Night and the City


By the mid ’80s, the Big Apple had lost most of its shine, but I was still living large and loving it as a free-drink-ticket-holding, drag-queen-worshipping denizen of any nocturnal den available. Whatever squalid shape the city was in, clubland was lush, diverse, and filled with fun people on the edge of the brink of the tip of the volcano. It was a place I wanted to live in—a land where once you got in, everything seemed permissible, except for boring people to death. This was before the Internet and hundreds of cable channels helped the mainstream subsume the underground, allowing the alternative to become the norm and shock value to virtually disappear. At this point, the underground existed, and as annoying as some of its habitués could be in all of their aggressive edge-of-the-brinkness, they certainly never threatened to lull you to sleep.

As the author of my new Voice column, La Dolce Musto, I became even more able to justify my frothy party lifestyle. After all, I had to go out every night now—it was my job. A misfit almost everywhere else, I fit right into this jigsaw of Downtown after dark, where you could enter a club in fishnets and a shower cap and not only not have anyone deride you—most of them didn’t even notice. This was my family, I decided—one that doesn’t know from disapproval or dismay—and the palette of places to join them at was so astounding that my entire day was spent preparing for the next batch of fearless fun. Waking up at noon with an ultra-fabulous headache, I geared up for more by sifting through a towering stack of invites to decide which clubs most deserved my poofter presence. For some raw East Villagey mischief, the Pyramid gave performers a stage and a spotlight with which to exalt or embarrass themselves. On West 21st Street, Danceteria had multiple floors for dancing, screaming, watching bands, and showing off big hair. A block away, Limelight had found its niche as a celebutante haven with a V.I.P. room filled with glamour and possibility. And down in Tribeca (which was truly a wasteland), Area was a magical mecca that debuted a different theme every month, the club’s top-to-bottom look changing from “Confinement” to “Sci-Fi” to “Art” as my agog expression stayed the same.

Whatever the club, I’d generally pull a hoop dress out of my bag, fling it on backward, and sashay through the dancefloor to get to the V.I.P. area, where I could alternately pose and take notes. The object was to write about other club press people who could write about me writing about them photographing me. The resulting scene was incestuous, denial prone, and self-absorbed—it was the underground, but laced with a press whore’s striving to rise beyond it—and if you wore a loud, funny outfit, you got photographed, so you did so and made room for the clipping.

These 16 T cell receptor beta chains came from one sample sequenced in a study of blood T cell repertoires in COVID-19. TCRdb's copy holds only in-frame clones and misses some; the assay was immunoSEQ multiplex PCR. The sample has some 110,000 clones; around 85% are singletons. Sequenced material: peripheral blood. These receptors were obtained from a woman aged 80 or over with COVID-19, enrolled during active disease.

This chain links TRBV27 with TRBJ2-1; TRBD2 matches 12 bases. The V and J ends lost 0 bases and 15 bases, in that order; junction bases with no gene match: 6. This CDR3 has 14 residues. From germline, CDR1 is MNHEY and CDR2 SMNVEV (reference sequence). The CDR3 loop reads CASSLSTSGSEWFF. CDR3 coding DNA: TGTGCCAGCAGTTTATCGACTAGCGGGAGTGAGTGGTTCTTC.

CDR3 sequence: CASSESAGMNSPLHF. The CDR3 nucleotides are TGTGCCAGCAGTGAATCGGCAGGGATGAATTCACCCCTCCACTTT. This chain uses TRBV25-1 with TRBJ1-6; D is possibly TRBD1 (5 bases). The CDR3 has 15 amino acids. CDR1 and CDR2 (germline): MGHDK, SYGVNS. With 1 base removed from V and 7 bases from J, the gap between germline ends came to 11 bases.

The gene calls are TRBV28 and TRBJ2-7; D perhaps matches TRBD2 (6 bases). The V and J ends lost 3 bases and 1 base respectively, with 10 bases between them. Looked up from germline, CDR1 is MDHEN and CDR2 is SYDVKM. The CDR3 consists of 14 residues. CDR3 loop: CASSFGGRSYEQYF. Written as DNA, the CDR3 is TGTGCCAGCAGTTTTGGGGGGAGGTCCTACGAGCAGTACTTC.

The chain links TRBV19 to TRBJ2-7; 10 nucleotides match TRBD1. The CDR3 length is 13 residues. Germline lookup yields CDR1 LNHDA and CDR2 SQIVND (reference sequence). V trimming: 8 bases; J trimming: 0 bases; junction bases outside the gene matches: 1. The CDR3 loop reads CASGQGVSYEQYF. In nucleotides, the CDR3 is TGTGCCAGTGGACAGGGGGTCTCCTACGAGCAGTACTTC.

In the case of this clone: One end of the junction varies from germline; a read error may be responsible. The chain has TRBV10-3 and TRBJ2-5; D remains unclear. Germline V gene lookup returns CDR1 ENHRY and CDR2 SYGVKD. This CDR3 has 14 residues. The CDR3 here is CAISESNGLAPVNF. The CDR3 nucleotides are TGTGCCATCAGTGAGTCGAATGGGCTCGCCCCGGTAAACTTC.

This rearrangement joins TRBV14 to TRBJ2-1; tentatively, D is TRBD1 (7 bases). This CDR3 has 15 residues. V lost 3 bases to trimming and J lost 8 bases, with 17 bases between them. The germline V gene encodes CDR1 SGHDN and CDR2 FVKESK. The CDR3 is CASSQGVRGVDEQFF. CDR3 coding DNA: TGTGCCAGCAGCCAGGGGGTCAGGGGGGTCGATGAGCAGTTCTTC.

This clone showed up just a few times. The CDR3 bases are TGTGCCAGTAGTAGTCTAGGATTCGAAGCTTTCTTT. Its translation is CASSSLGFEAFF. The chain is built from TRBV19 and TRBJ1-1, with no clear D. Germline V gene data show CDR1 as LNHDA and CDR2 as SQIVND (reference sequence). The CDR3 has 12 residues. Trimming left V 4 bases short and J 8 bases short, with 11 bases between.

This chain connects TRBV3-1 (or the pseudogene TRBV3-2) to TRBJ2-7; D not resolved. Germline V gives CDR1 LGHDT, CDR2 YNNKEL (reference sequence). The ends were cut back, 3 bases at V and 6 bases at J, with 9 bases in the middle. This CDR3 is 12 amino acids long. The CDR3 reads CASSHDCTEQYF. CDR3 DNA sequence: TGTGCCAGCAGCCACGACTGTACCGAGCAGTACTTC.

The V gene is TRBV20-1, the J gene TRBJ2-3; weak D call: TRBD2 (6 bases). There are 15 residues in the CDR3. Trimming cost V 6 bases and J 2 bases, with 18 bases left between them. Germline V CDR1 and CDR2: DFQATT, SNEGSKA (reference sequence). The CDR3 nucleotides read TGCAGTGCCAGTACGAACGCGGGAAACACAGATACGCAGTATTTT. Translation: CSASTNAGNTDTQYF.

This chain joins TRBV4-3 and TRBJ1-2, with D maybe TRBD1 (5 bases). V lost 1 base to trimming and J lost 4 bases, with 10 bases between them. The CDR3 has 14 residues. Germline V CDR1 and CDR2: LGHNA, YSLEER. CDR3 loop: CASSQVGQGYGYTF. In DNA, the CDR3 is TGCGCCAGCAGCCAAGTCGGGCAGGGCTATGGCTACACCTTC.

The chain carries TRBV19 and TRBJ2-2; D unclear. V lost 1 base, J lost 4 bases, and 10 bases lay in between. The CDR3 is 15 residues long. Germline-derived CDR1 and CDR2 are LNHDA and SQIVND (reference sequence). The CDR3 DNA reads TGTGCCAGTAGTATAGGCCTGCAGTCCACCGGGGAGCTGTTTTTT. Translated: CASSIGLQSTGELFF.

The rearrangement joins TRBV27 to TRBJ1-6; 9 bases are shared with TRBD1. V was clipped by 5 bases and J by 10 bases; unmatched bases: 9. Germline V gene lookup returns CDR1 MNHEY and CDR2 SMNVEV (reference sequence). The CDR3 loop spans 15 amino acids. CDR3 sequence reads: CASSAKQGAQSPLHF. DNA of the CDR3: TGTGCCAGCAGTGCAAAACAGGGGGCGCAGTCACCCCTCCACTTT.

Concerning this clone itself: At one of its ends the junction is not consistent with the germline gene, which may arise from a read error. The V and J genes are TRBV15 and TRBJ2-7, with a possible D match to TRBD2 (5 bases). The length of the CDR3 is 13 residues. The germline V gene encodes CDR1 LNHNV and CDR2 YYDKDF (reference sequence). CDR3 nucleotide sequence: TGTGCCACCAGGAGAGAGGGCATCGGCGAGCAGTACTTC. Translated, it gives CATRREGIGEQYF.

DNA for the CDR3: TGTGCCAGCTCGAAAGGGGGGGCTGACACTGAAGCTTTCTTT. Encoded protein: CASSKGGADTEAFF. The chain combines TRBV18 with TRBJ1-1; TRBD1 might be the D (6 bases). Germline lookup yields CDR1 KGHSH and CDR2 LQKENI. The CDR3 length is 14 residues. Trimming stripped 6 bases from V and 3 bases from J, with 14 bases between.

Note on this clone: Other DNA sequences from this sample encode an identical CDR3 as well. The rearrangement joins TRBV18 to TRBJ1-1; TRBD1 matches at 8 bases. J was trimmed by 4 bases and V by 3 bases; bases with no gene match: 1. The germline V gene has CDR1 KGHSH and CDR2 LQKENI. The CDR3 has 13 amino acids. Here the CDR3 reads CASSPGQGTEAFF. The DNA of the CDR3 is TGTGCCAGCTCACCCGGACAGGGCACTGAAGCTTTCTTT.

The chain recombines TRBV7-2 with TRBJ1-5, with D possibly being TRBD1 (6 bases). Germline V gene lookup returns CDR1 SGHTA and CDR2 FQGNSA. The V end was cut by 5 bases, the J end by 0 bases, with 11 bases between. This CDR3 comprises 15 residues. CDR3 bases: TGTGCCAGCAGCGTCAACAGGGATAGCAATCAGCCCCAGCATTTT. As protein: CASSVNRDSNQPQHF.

AIDS was robbing us of our Rolodexes, but none of the night people seemed to know what to do about it, so the party kept getting bigger and more distracting. As crime and racial tension soared and the epidemic kept ravaging, everyone I knew found an escape hatch by reveling in the glittery likes of Trump, Joan Collins, and Robin Leach’s upscale carnival barking. In 1985, Steve Rubell and Ian Schrager matched the mood by opening the most blinding state-of-the-art circus of all—the Palladium, a high-ceilinged hedonism complex with an arty upstairs Mike Todd Room and a downstairs psychedelic recreation area. (The Basquiat, Haring, and Scharf works have long moved on, and the building’s now the most potentially edgy place of all, an NYU dorm.)

In ’86, an eager-to-be-fabulous Downtown restaurant threw me a free birthday dinner for 100 in hopes of getting some mentions. Andy Warhol—who defined the scene with his cool, knowing presence—showed up as everyone was leaving, and I was thrilled but thought, “Fuck! If he’d only come 20 minutes earlier, my party would have been a smash!” Even with 100 people feting me on command, I ended up in a very ’80s depression spiral, especially when the press write-ups turned out to be far more minimal than my outfit.

Soon enough, all the press rolled over and died. As if everyone got the memo at once, the scene imploded from overexposure, and I was left standing alone, still looking for drink tickets. Gabriel Rotello’s talent-filled Downtown Dukes and Divas musical revues at Limelight suddenly stopped. Vito Bruno’s heart-thumping outlaw parties—where the invited danced around a pier or sanitation dump until the cops came and busted it—stopped. Andy Warhol stopped. And though I didn’t stop, I did panic. I wrote the 1987 Voice cover story “The Death of Downtown,” assuming it was all over, but fortunately enough for my livelihood—and sanity—it was just taking a ballsy breather.